A small growing plant that always draws comment here is a native of Brazil. Belonging to the GesneriaceaeSinningieae family it is closely related to the African Violet. Also closely related is the Gloxinia of houseplant fame.
The genus is named after a German University of Bonn head gardener Wilhelm Sinning who died in 1874. There are about 65 different species which occur from Mexico to South America.
Sinningia leucotricha develop a large swollen root which helps them survive long periods of drought. It seems they are found growing on rocky cliffs near a waterfall in the west Parana state of Brazil so they would have hot dry summer periods.
I find that only a few seed pods develop on my plant and these have very fine dust-like seed which germinate well if sown on top of potting mix but damp off easily. In the first year they develop tiny swollen tubers which go dormant over the late winter. In late spring new shoots arise and in older plants flowers form in the centre of these leaves. Interestingly the leaves continue to grow in size as does the stem but the flowers are nearly full size being tubular and a salmon-red colour. In Brazil hummingbirds probably do the pollination as bees would find it difficult to get to the nectar.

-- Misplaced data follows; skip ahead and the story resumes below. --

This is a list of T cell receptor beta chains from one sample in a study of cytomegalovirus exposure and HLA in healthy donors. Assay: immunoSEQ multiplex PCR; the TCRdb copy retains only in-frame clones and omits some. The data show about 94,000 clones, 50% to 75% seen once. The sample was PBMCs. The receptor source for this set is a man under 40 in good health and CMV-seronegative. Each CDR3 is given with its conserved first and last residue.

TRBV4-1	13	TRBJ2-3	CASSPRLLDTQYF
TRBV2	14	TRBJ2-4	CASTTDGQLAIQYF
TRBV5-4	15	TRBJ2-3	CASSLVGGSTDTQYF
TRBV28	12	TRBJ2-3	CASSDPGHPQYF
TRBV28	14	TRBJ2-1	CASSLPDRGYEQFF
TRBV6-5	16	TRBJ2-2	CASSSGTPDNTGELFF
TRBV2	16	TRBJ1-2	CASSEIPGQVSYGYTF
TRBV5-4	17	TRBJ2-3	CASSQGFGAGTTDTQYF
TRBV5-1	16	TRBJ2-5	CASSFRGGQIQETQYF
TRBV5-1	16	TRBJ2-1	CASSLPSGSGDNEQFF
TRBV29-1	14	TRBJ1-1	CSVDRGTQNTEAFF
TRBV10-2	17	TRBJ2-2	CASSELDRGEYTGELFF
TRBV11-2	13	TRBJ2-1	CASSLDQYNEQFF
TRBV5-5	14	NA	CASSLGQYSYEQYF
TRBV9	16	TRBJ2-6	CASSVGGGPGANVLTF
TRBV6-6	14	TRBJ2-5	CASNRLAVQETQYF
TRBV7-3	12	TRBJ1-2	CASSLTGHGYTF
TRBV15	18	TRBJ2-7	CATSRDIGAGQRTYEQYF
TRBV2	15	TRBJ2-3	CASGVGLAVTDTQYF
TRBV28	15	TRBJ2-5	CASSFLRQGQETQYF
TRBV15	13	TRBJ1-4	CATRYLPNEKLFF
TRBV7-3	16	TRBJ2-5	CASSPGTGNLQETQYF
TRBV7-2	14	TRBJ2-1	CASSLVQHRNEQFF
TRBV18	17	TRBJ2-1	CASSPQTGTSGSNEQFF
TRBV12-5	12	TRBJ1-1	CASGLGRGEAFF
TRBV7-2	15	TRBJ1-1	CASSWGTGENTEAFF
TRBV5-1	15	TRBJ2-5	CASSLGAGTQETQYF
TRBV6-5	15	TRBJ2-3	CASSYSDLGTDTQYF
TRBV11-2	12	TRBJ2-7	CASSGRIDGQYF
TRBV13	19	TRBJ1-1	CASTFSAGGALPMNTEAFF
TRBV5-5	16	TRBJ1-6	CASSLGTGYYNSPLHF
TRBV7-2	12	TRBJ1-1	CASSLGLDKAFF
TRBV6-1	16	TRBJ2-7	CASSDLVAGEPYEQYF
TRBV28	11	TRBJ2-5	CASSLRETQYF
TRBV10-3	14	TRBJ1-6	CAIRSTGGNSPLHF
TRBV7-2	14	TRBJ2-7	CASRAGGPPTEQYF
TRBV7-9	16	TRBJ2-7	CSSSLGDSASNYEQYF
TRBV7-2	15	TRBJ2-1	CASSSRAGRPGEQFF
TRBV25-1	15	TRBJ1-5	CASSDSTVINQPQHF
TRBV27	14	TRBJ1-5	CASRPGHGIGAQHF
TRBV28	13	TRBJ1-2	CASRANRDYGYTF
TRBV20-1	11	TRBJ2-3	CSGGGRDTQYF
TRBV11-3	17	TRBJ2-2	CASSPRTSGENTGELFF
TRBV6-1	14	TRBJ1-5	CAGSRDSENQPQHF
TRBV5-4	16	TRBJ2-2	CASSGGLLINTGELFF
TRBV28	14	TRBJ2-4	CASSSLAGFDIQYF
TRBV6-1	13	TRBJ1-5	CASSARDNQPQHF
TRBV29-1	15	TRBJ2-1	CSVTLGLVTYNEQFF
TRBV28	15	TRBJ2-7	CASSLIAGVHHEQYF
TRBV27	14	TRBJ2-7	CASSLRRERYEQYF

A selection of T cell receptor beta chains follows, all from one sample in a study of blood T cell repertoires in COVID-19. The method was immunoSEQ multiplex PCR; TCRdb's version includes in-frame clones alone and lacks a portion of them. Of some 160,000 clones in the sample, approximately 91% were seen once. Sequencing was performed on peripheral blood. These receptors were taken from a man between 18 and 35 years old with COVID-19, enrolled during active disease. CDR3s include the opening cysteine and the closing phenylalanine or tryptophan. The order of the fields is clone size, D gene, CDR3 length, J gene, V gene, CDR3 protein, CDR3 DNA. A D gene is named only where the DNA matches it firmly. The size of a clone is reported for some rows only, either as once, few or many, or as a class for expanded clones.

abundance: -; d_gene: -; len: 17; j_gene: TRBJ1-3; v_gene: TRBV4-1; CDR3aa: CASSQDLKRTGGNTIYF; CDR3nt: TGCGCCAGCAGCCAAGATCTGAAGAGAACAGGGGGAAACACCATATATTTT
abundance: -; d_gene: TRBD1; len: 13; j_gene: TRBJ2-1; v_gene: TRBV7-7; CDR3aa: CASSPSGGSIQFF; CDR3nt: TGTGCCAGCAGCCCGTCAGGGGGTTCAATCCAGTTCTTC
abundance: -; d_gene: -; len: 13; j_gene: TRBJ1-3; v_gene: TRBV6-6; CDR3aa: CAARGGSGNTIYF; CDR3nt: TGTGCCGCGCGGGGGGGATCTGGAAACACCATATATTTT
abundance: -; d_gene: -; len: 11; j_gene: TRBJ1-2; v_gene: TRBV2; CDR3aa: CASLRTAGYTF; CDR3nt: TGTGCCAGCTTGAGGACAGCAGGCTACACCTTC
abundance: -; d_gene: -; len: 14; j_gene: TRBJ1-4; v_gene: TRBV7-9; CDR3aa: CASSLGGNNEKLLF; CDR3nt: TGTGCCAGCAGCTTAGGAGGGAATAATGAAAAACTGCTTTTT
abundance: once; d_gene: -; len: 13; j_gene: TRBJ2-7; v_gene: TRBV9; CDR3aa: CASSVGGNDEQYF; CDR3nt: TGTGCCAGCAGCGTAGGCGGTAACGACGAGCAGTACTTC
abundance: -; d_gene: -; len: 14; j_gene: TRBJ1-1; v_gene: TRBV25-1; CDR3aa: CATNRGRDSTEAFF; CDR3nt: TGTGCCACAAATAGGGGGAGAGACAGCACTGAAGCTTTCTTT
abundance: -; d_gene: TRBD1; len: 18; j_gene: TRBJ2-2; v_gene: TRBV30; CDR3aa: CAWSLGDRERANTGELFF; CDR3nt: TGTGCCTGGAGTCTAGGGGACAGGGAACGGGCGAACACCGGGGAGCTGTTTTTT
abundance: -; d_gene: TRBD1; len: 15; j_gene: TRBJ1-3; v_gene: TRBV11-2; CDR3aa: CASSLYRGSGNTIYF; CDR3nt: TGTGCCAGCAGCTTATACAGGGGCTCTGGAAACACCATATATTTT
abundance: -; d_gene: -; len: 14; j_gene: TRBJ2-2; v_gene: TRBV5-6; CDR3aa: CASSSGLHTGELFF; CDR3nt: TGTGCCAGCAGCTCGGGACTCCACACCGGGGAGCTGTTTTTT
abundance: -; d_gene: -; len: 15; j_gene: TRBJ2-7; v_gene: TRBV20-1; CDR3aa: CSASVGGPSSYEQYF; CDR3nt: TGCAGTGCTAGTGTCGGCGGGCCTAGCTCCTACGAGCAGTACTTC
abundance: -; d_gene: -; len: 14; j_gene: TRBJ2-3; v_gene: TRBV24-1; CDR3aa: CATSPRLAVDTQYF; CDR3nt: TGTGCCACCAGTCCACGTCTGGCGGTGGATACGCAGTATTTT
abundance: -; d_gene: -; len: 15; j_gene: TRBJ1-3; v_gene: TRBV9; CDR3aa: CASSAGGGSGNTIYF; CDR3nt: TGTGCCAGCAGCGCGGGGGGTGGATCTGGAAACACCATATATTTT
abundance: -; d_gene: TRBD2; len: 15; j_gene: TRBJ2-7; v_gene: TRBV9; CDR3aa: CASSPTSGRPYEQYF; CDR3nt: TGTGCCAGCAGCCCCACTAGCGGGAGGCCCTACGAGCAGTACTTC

The leaves are the great talking point of this plant as they are covered with long, silky, white hairs which protect the leaves from drying out in drought times. The leaves persist until about June when they start collapsing and fall off.
The plant lives for a long time as by my estimation my plant was planted from seed about 1956. It has been in the same container since approximately 1990 and flowers wonderfully each year. In book information it says that the plant should be kept dry over the winter months but mine sits outside all year and doesn’t seem to come to any harm. Good drainage is necessary though.